A Memoir of Birth, Joy, and Hard Times
Review posted 1/15/15.
HighBridge Audio, 2012. Book originally published in 2002. 12 hours on 11 CDs.
2014 Sonderbooks Standout: #9 Nonfiction
I’ve been watching the BBC series Call the Midwife on DVDs from the library. When I watched the special features after the second season, they mentioned how the producer had loved the book when she read it, and decided then and there to make it into a series. That was enough recommendation for me!
Indeed, I found the book just as charming as the television series. Mind you, they romanticized some things in the series. I was a little disappointed not to hear about any romance with Jimmy. And if Chummy has a romance with the police officer she ran down on the bike, it hasn’t happened yet. But in some ways, it’s more interesting, because it’s all true.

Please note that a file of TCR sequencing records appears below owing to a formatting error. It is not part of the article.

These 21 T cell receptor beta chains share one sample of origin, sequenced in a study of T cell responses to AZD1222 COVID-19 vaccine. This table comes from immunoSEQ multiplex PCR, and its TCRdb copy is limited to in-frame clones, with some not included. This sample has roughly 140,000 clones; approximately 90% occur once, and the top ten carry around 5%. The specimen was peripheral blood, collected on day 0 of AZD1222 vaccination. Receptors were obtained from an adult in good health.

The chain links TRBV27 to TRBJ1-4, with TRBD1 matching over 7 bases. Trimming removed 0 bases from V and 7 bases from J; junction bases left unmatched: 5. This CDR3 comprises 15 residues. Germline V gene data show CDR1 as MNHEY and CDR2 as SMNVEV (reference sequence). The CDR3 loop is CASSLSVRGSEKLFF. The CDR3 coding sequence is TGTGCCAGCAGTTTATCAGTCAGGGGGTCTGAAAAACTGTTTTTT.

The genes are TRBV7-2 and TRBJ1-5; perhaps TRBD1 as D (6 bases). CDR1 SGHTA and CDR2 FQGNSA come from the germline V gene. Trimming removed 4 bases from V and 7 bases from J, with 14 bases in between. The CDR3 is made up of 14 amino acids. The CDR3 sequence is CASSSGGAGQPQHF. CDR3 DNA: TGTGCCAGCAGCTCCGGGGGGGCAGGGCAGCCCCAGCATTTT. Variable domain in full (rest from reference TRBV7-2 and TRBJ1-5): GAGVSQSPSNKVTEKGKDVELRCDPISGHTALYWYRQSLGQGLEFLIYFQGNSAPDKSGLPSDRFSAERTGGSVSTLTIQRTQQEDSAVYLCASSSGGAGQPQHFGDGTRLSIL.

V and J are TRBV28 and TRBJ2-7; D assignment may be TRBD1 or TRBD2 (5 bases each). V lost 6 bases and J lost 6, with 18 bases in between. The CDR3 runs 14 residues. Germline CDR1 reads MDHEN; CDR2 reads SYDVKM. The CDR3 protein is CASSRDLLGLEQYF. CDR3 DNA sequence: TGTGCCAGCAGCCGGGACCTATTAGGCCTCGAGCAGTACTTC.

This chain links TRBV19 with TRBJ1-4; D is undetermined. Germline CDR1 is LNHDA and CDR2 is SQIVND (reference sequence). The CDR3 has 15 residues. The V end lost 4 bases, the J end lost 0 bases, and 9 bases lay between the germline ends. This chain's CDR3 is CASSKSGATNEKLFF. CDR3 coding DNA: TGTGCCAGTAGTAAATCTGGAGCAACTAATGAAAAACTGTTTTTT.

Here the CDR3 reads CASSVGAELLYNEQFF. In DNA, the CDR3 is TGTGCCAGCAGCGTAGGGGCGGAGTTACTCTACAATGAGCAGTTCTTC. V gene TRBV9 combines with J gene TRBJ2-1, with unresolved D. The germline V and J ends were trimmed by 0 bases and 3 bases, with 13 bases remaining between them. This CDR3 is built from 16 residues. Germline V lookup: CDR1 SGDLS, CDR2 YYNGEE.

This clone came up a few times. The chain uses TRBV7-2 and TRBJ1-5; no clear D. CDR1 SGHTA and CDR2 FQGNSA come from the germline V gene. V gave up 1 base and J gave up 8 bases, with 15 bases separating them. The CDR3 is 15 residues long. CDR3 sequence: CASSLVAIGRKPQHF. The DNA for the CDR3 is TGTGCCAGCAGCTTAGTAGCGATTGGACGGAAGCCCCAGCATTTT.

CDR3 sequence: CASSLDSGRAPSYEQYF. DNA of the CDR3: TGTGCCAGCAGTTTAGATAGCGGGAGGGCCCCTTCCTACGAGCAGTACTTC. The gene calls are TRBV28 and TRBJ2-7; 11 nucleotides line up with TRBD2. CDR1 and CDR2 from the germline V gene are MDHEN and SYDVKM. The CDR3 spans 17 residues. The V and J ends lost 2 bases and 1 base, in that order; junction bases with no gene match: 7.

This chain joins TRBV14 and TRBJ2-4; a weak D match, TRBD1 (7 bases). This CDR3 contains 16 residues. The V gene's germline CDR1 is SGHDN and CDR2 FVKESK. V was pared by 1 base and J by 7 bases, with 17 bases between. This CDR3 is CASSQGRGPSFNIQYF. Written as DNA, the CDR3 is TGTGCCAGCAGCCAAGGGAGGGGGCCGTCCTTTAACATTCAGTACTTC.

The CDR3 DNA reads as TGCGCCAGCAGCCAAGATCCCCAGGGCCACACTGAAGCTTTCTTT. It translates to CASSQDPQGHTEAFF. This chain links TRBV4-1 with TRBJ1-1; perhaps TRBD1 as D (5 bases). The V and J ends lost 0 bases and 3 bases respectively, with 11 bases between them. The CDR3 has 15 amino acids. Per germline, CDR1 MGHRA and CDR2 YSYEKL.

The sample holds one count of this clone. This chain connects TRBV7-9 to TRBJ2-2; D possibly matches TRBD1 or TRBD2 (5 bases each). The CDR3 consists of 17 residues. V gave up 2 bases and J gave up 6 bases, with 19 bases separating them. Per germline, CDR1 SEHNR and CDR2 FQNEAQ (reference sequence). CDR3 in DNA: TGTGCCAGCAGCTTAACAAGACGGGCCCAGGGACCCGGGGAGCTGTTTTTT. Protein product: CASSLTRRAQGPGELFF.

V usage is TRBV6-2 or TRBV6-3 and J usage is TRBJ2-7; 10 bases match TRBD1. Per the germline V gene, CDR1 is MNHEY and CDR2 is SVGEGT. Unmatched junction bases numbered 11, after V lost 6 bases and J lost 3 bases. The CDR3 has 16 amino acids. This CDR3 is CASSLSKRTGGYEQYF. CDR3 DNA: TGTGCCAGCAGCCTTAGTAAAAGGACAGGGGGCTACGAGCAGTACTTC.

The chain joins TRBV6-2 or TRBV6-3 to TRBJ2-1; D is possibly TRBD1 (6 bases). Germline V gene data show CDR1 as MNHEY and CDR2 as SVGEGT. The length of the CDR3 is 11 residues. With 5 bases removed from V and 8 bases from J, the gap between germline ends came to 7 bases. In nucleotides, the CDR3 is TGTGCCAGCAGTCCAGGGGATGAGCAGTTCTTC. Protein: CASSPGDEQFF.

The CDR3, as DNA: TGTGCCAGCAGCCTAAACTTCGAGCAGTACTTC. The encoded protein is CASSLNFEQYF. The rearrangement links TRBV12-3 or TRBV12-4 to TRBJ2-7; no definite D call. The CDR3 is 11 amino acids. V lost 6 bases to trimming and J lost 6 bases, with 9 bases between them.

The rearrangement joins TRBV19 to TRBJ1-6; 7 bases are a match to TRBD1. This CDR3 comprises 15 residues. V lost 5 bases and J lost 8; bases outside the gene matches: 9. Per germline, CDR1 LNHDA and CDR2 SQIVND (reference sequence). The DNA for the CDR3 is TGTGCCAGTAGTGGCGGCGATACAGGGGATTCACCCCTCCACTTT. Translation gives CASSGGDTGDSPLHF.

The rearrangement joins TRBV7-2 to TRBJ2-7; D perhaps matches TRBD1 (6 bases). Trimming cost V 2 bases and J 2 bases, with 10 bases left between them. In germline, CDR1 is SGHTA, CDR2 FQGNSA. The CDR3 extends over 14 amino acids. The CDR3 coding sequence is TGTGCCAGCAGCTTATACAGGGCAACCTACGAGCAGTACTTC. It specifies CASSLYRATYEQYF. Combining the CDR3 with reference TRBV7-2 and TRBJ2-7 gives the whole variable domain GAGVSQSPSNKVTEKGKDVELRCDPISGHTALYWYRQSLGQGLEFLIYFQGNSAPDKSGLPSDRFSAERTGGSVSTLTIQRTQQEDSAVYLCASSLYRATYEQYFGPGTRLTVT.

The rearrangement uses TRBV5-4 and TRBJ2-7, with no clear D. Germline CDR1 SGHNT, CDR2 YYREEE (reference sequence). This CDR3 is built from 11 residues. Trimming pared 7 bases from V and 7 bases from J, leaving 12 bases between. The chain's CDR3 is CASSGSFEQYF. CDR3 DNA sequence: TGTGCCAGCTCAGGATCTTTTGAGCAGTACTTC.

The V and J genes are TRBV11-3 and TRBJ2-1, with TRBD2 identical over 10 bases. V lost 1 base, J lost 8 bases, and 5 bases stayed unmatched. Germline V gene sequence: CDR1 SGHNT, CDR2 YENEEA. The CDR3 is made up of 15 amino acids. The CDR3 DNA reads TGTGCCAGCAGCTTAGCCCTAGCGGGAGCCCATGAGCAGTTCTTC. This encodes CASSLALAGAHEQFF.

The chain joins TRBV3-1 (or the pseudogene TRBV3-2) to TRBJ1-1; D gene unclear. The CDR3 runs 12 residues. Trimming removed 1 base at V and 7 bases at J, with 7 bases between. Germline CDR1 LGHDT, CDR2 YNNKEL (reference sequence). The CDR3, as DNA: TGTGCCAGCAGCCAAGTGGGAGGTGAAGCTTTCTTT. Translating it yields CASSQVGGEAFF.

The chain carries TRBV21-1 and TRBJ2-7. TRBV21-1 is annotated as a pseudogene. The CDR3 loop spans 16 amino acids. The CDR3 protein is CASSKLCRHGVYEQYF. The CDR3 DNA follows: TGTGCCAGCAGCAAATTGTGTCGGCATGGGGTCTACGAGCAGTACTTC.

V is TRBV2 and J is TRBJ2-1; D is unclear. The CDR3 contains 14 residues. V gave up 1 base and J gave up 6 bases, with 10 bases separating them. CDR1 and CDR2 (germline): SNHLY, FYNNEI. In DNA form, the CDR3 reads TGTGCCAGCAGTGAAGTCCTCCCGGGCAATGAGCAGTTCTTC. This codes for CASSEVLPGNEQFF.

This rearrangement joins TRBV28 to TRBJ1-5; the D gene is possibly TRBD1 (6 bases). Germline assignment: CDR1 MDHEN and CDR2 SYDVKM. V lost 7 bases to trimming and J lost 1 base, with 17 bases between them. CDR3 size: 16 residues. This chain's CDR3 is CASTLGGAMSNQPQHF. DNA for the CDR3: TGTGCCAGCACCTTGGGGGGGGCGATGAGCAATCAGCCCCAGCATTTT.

Jennifer Worth was a midwife in the East End of London in the 1950s. It was the beginning of the National Health Service, and in the past, pregnant women were dealt with by amateurs and charlatans, with a lot of deaths. As it is there’s plenty of poverty and eye-opening situations, and they make riveting listening.
There’s the family with 24 children, whose mother does not speak English. There’s the young immigrant girl from Ireland who got tricked into prostitution. And especially lovely are the nuns whom Jennifer works with. (I liked being able to picture them from the TV series. The reader did a great job with their different voices.)
Mind you, this is not family listening. The part where she describes the past of the young prostitute is particularly graphic. However, it also includes more about the restoration of Jennifer’s faith than the series does. The author clearly had a deep love for the people of the East End and communicates that love to the listener. I was happy to see that my library owns two more volumes on audio CD.